Let’s put a stop to #Fleecehold and our #NewBuildNightmare!
In what world does grass-cutting cost £25,000 a year? One with #NewBuildTax.
#NewBuildTax must come to an end. #FakeFreehold
Helen Goodman MPs writes:
New housing developments are springing up across the country, and Bishop Auckland constituency is no exception. Anyone buying a new home has come to expect the process to be stressful and expensive – from paying conveyancing fees to navigating the mortgage application process and organising the move itself. It is thought that once the furniture is assembled and the boxes are unpacked, the stressful time is finally over and you can start to enjoy your new home.
That is, until the bill for estate maintenance lands on the doormat.
What are estate fees?
Estate fees, also known as service charges, management charges, rent charges, or maintenance fees, are now a common feature of many private housing developments. They are included in the small print of transfer deeds on many freehold properties, although many residents don’t know they exist until a bill arrives.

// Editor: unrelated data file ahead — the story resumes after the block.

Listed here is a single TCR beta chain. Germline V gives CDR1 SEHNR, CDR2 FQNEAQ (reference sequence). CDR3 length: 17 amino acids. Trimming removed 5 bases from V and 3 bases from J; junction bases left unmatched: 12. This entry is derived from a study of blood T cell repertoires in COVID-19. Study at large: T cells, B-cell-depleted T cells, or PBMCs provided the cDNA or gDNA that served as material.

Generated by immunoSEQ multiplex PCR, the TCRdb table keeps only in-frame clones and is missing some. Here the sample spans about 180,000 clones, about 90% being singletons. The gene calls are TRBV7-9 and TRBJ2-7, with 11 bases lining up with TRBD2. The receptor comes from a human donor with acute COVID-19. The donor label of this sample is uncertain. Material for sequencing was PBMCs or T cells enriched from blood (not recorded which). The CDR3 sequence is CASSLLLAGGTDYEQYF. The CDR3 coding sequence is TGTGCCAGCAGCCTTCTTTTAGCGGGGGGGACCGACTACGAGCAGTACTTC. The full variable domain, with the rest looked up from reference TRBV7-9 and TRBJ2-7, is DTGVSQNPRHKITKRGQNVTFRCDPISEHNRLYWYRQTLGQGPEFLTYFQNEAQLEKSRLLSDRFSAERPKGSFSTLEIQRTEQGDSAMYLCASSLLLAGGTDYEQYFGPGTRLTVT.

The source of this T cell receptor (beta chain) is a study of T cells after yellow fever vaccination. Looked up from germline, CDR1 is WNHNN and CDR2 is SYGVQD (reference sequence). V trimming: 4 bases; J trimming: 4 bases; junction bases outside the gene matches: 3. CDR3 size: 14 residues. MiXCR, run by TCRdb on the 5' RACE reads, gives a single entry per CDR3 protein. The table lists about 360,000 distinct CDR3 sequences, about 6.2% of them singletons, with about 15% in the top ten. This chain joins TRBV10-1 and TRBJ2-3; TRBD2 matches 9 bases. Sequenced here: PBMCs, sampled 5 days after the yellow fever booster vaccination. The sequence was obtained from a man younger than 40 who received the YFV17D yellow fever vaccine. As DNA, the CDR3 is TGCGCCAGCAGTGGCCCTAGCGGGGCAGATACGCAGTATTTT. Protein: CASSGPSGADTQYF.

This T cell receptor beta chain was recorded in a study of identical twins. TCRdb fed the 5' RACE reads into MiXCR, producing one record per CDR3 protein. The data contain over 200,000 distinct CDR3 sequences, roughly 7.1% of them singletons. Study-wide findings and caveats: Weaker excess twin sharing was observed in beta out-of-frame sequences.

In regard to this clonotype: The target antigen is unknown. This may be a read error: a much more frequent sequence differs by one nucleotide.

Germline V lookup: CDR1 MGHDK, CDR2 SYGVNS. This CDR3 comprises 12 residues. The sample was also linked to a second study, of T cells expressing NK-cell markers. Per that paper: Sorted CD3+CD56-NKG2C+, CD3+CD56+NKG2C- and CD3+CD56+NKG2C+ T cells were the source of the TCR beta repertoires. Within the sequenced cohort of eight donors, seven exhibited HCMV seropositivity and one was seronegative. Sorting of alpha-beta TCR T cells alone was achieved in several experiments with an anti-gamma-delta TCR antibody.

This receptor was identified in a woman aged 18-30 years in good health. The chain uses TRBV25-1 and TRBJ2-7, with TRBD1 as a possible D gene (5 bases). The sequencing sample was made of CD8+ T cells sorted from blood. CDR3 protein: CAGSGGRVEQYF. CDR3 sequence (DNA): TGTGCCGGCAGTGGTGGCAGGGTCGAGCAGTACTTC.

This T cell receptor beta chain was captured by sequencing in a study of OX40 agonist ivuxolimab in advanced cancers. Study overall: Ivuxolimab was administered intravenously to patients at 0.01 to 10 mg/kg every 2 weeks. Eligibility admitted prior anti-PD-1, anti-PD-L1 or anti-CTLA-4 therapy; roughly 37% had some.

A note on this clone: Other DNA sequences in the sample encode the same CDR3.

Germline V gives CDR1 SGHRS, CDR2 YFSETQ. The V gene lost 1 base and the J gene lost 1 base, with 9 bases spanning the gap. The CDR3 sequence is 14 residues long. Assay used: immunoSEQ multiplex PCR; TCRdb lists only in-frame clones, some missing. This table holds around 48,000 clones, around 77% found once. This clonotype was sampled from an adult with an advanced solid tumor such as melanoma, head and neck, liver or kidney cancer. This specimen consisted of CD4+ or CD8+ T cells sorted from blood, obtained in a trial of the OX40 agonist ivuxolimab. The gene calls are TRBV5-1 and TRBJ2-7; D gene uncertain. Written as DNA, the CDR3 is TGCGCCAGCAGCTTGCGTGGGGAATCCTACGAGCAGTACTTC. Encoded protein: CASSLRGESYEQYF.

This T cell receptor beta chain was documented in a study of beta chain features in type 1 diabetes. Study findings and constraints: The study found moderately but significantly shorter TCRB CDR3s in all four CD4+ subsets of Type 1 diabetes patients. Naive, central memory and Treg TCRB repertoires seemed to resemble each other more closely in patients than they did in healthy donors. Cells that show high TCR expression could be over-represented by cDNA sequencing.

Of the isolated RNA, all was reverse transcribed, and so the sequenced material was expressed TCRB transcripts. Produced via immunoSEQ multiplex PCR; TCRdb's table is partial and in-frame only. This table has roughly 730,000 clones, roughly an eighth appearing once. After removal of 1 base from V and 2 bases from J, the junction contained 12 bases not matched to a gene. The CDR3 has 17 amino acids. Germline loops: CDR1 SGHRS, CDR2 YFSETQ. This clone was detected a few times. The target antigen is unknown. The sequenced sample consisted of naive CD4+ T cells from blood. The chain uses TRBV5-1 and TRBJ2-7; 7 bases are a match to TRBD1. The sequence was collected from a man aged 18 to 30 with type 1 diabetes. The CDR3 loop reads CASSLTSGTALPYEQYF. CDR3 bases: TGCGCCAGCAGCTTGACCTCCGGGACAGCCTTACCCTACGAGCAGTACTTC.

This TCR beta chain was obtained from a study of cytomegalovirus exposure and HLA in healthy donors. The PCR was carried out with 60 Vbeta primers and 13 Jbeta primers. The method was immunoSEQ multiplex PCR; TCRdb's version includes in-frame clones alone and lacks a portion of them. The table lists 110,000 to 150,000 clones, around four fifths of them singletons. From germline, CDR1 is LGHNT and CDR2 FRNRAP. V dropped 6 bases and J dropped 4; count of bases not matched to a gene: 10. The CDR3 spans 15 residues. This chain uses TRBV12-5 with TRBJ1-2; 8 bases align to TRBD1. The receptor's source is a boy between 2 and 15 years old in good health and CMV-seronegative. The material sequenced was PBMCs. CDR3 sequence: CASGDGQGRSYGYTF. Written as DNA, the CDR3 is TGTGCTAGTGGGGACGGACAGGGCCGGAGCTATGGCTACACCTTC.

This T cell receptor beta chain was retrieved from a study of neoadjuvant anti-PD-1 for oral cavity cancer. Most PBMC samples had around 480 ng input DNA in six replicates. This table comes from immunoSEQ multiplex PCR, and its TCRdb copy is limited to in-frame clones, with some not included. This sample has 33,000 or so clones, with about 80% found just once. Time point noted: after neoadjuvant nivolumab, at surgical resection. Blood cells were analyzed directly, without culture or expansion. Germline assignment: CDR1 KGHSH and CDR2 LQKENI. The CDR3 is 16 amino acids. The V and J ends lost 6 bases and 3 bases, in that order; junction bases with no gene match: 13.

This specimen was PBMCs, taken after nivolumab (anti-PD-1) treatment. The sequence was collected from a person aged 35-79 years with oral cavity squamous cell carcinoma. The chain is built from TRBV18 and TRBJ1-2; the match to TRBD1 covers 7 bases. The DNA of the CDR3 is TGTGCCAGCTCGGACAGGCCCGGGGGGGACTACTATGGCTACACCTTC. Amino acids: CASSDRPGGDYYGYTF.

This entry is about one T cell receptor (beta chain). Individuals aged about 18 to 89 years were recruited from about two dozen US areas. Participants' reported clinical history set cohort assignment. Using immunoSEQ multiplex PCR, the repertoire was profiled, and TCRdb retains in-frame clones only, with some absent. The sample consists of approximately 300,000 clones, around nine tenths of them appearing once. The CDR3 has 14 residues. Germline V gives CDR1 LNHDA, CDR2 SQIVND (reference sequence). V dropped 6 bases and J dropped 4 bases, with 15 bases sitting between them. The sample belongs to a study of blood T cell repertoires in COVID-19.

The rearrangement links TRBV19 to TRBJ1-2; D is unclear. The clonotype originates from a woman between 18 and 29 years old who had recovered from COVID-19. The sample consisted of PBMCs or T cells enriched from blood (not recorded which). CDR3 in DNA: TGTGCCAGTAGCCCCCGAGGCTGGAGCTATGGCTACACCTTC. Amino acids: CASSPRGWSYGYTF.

The communal green spaces on the site, including things like grass verges and shrubbery areas, are retained by the developer instead of being adopted by the local authority. Property companies then either charge residents directly, or sell on the contract to a property management company who collect these fees.
Much like the spiralling Grounds Rents scam which affected leaseholders, estate charges on freehold properties are being used as the latest cash cow by unscrupulous property companies.
There are no precise figures on the number of households affected, but it is easy to estimate the scale of the problem. In 2017 alone, there were 133,280 new build dwellings completed by private companies. A significant proportion of these homes will have been constructed by major housebuilders on large private developments where buyers are charged these fees. Over the last five, or even ten years, this practice has spread unchecked amongst developers – leading to problems for homeowners on a massive scale.
While estates do need to be maintained, the fees demanded of homeowners are completely disproportionate to the services provided – if indeed they are provided at all. Fees vary according to the location, developer, and management company, but are usually in the region of £100-£220 per household, per year. When collected from every household in a development – say 150 homes, each paying £170 – this produces a yearly income for the property company of £25,500 from just one estate. This is in exchange for irregular grass cutting, the removal of dead trees (which are often not replaced), postage, and the company’s bank fees.
I have had reports from constituents that if they cannot pay, or refuse payment in response to inadequate service, the management company initiate legal action, including sending bailiffs and threatening repossession of the property.